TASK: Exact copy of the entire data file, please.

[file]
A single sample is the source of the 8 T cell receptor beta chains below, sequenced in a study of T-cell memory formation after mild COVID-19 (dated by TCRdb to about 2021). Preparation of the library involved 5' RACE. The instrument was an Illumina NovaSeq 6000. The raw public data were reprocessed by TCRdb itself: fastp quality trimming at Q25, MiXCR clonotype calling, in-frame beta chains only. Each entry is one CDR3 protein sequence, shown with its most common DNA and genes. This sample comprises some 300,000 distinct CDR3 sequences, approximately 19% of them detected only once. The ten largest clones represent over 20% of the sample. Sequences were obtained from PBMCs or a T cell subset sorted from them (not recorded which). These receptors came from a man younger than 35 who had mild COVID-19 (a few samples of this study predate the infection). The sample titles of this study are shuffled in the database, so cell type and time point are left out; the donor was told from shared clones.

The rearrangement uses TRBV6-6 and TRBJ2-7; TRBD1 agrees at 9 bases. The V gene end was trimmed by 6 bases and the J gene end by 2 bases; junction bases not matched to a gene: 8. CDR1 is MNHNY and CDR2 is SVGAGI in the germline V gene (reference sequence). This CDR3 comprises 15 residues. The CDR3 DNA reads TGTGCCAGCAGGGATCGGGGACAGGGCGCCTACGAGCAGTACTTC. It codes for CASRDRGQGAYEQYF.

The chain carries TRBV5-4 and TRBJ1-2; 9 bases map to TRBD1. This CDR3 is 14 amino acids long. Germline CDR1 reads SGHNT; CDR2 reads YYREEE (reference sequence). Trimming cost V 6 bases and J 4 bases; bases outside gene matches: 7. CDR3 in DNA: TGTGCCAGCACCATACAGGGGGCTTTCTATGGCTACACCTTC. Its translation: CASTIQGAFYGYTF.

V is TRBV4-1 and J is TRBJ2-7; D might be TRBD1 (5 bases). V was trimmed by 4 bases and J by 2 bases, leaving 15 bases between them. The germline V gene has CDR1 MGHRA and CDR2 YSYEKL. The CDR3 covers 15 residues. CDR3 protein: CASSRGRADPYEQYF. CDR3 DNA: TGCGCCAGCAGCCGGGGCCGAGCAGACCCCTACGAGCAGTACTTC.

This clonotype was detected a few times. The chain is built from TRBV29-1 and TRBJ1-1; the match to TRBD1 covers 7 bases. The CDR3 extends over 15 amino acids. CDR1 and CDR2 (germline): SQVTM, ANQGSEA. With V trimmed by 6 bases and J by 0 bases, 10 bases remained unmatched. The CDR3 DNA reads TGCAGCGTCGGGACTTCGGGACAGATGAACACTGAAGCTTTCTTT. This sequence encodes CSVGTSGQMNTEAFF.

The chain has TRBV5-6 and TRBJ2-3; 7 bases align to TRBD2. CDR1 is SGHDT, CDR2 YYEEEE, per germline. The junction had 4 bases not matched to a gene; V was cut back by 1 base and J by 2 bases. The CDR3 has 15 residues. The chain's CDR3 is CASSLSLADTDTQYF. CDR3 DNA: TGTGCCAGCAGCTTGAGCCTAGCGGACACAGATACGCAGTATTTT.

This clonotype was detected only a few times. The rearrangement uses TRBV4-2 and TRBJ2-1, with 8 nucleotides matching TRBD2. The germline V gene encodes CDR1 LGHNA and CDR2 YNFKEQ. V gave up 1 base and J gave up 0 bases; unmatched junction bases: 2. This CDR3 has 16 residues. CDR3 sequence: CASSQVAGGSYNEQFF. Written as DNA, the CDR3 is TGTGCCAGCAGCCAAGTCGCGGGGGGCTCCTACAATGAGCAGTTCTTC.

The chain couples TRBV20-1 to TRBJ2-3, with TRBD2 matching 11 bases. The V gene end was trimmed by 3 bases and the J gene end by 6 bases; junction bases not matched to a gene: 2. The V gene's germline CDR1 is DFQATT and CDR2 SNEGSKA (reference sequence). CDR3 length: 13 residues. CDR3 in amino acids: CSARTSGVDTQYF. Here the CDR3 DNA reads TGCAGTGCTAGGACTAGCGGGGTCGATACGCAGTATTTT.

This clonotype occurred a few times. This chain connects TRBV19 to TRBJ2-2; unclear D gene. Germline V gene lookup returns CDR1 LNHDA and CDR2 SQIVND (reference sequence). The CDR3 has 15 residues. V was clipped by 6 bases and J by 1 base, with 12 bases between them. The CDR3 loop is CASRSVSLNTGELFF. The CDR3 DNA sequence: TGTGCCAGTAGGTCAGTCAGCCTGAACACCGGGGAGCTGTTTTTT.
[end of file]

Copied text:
A single sample is the source of the 8 T cell receptor beta chains below, sequenced in a study of T-cell memory formation after mild COVID-19 (dated by TCRdb to about 2021). Preparation of the library involved 5' RACE. The instrument was an Illumina NovaSeq 6000. The raw public data were reprocessed by TCRdb itself: fastp quality trimming at Q25, MiXCR clonotype calling, in-frame beta chains only. Each entry is one CDR3 protein sequence, shown with its most common DNA and genes. This sample comprises some 300,000 distinct CDR3 sequences, approximately 19% of them detected only once. The ten largest clones represent over 20% of the sample. Sequences were obtained from PBMCs or a T cell subset sorted from them (not recorded which). These receptors came from a man younger than 35 who had mild COVID-19 (a few samples of this study predate the infection). The sample titles of this study are shuffled in the database, so cell type and time point are left out; the donor was told from shared clones.

The rearrangement uses TRBV6-6 and TRBJ2-7; TRBD1 agrees at 9 bases. The V gene end was trimmed by 6 bases and the J gene end by 2 bases; junction bases not matched to a gene: 8. CDR1 is MNHNY and CDR2 is SVGAGI in the germline V gene (reference sequence). This CDR3 comprises 15 residues. The CDR3 DNA reads TGTGCCAGCAGGGATCGGGGACAGGGCGCCTACGAGCAGTACTTC. It codes for CASRDRGQGAYEQYF.

The chain carries TRBV5-4 and TRBJ1-2; 9 bases map to TRBD1. This CDR3 is 14 amino acids long. Germline CDR1 reads SGHNT; CDR2 reads YYREEE (reference sequence). Trimming cost V 6 bases and J 4 bases; bases outside gene matches: 7. CDR3 in DNA: TGTGCCAGCACCATACAGGGGGCTTTCTATGGCTACACCTTC. Its translation: CASTIQGAFYGYTF.

V is TRBV4-1 and J is TRBJ2-7; D might be TRBD1 (5 bases). V was trimmed by 4 bases and J by 2 bases, leaving 15 bases between them. The germline V gene has CDR1 MGHRA and CDR2 YSYEKL. The CDR3 covers 15 residues. CDR3 protein: CASSRGRADPYEQYF. CDR3 DNA: TGCGCCAGCAGCCGGGGCCGAGCAGACCCCTACGAGCAGTACTTC.

This clonotype was detected a few times. The chain is built from TRBV29-1 and TRBJ1-1; the match to TRBD1 covers 7 bases. The CDR3 extends over 15 amino acids. CDR1 and CDR2 (germline): SQVTM, ANQGSEA. With V trimmed by 6 bases and J by 0 bases, 10 bases remained unmatched. The CDR3 DNA reads TGCAGCGTCGGGACTTCGGGACAGATGAACACTGAAGCTTTCTTT. This sequence encodes CSVGTSGQMNTEAFF.

The chain has TRBV5-6 and TRBJ2-3; 7 bases align to TRBD2. CDR1 is SGHDT, CDR2 YYEEEE, per germline. The junction had 4 bases not matched to a gene; V was cut back by 1 base and J by 2 bases. The CDR3 has 15 residues. The chain's CDR3 is CASSLSLADTDTQYF. CDR3 DNA: TGTGCCAGCAGCTTGAGCCTAGCGGACACAGATACGCAGTATTTT.

This clonotype was detected only a few times. The rearrangement uses TRBV4-2 and TRBJ2-1, with 8 nucleotides matching TRBD2. The germline V gene encodes CDR1 LGHNA and CDR2 YNFKEQ. V gave up 1 base and J gave up 0 bases; unmatched junction bases: 2. This CDR3 has 16 residues. CDR3 sequence: CASSQVAGGSYNEQFF. Written as DNA, the CDR3 is TGTGCCAGCAGCCAAGTCGCGGGGGGCTCCTACAATGAGCAGTTCTTC.

The chain couples TRBV20-1 to TRBJ2-3, with TRBD2 matching 11 bases. The V gene end was trimmed by 3 bases and the J gene end by 6 bases; junction bases not matched to a gene: 2. The V gene's germline CDR1 is DFQATT and CDR2 SNEGSKA (reference sequence). CDR3 length: 13 residues. CDR3 in amino acids: CSARTSGVDTQYF. Here the CDR3 DNA reads TGCAGTGCTAGGACTAGCGGGGTCGATACGCAGTATTTT.

This clonotype occurred a few times. This chain connects TRBV19 to TRBJ2-2; unclear D gene. Germline V gene lookup returns CDR1 LNHDA and CDR2 SQIVND (reference sequence). The CDR3 has 15 residues. V was clipped by 6 bases and J by 1 base, with 12 bases between them. The CDR3 loop is CASRSVSLNTGELFF. The CDR3 DNA sequence: TGTGCCAGTAGGTCAGTCAGCCTGAACACCGGGGAGCTGTTTTTT.